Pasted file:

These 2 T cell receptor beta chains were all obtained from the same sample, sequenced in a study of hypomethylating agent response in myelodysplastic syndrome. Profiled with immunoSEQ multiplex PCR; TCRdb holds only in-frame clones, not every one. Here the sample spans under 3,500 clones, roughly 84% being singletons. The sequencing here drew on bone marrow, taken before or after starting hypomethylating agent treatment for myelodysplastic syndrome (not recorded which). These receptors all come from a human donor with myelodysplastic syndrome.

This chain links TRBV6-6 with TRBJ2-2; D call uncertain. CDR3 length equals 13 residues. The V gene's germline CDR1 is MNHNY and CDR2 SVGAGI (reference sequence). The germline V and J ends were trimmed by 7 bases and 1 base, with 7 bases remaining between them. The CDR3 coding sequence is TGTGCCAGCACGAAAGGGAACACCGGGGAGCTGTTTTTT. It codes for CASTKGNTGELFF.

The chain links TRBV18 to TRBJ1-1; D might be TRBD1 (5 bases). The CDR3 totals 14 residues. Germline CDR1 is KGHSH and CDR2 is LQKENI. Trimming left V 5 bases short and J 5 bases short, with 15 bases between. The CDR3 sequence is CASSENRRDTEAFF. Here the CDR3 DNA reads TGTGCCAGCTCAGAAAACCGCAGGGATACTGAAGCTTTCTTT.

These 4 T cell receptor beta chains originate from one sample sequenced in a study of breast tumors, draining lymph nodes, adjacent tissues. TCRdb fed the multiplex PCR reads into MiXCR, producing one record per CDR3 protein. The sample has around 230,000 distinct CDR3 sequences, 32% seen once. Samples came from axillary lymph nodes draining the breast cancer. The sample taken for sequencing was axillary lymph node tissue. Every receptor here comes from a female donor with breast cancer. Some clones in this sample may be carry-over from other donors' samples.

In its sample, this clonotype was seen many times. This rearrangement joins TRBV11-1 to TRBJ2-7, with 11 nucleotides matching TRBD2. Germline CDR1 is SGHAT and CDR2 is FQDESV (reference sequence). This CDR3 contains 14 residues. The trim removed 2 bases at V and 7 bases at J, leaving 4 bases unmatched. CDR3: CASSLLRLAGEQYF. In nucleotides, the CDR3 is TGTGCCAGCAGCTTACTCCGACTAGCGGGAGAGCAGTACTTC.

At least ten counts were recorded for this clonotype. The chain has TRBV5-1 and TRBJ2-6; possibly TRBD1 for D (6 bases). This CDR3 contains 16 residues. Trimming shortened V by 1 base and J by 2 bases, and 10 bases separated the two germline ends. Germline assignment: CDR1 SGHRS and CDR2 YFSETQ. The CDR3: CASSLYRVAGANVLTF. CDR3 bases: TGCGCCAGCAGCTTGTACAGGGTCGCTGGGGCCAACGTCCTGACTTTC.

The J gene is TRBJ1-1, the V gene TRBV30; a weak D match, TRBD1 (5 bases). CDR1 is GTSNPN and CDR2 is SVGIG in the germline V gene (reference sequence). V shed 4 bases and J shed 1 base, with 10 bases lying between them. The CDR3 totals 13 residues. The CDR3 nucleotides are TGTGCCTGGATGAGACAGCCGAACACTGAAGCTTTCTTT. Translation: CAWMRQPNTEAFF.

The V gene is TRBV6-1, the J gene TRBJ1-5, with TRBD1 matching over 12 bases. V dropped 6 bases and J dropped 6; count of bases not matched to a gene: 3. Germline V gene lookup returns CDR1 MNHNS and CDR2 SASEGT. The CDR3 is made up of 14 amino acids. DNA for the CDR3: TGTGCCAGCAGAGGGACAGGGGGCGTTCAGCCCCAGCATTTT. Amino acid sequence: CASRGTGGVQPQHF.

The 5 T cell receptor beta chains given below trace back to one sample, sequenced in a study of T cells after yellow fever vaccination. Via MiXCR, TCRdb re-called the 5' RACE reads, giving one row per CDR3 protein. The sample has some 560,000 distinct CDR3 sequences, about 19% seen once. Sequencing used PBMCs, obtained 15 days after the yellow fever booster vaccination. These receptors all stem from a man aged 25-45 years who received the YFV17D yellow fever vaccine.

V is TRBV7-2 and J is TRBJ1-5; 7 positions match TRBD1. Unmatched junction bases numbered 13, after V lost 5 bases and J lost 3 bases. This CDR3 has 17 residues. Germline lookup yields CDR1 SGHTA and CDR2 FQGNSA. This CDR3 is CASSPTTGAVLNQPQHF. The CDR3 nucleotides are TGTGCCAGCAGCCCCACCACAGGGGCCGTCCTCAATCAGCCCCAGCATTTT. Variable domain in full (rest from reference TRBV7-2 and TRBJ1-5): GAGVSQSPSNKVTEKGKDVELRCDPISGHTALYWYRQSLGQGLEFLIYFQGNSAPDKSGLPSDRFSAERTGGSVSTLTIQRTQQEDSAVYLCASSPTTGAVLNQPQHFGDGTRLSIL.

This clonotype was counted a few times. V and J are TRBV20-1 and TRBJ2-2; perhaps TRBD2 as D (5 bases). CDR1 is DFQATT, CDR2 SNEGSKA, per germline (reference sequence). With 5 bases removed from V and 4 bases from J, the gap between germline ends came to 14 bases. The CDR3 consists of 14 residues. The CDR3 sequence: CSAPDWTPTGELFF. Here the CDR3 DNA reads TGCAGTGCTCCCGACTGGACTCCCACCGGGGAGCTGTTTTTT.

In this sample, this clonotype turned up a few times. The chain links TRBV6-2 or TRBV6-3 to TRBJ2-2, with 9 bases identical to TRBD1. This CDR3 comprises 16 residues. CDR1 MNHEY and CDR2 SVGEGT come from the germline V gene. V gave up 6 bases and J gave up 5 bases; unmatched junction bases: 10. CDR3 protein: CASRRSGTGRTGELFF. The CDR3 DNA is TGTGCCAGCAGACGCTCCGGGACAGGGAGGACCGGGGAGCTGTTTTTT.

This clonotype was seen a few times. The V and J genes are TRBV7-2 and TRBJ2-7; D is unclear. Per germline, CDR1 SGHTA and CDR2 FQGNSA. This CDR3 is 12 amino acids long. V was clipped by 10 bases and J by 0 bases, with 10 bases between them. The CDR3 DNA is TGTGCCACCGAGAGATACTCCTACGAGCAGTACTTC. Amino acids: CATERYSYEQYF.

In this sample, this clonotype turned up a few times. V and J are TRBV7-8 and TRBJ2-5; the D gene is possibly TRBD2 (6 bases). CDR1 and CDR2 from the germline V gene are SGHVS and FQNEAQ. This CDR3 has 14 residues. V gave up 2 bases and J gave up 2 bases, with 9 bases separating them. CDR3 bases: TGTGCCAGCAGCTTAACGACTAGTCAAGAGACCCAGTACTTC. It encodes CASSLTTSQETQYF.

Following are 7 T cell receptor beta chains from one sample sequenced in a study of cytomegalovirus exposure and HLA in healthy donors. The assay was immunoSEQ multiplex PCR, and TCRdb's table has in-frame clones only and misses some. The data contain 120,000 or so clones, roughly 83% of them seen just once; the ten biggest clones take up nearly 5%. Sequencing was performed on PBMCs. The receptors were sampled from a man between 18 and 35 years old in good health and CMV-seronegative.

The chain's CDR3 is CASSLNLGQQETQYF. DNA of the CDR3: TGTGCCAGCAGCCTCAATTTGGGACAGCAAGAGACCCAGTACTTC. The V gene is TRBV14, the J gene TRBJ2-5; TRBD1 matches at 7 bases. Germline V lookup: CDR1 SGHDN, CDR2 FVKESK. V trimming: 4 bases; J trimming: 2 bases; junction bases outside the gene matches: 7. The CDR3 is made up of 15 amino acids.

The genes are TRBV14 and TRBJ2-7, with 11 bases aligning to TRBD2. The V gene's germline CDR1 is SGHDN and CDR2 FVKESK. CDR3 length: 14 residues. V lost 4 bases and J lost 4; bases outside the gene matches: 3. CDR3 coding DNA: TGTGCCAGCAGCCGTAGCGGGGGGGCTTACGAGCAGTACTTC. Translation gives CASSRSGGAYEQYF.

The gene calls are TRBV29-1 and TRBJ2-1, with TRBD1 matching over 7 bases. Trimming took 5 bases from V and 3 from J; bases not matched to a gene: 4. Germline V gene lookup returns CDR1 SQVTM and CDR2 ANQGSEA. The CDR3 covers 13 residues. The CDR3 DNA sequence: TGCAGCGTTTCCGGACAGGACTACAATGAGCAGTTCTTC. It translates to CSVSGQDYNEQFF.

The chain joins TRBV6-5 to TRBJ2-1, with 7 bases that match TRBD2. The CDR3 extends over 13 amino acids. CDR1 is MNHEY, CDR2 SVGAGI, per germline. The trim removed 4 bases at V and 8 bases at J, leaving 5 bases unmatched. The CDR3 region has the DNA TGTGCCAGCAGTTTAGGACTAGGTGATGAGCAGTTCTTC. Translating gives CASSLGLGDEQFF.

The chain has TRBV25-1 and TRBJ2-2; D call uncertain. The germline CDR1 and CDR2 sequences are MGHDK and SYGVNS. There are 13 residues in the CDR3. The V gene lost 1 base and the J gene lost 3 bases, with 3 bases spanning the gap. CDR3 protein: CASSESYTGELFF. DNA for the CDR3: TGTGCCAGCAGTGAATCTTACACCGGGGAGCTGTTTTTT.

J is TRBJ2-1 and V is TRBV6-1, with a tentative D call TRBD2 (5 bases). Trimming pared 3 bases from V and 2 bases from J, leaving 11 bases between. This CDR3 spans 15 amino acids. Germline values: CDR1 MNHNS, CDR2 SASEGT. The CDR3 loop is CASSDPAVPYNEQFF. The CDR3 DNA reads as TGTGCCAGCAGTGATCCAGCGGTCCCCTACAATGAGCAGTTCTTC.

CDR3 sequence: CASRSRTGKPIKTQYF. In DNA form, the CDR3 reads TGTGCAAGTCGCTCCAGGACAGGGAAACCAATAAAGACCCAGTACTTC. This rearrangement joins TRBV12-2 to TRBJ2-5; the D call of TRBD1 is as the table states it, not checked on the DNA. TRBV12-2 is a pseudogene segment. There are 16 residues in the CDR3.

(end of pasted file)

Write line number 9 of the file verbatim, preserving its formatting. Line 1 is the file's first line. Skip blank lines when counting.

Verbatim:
The 5 T cell receptor beta chains given below trace back to one sample, sequenced in a study of T cells after yellow fever vaccination. Via MiXCR, TCRdb re-called the 5' RACE reads, giving one row per CDR3 protein. The sample has some 560,000 distinct CDR3 sequences, about 19% seen once. Sequencing used PBMCs, obtained 15 days after the yellow fever booster vaccination. These receptors all stem from a man aged 25-45 years who received the YFV17D yellow fever vaccine.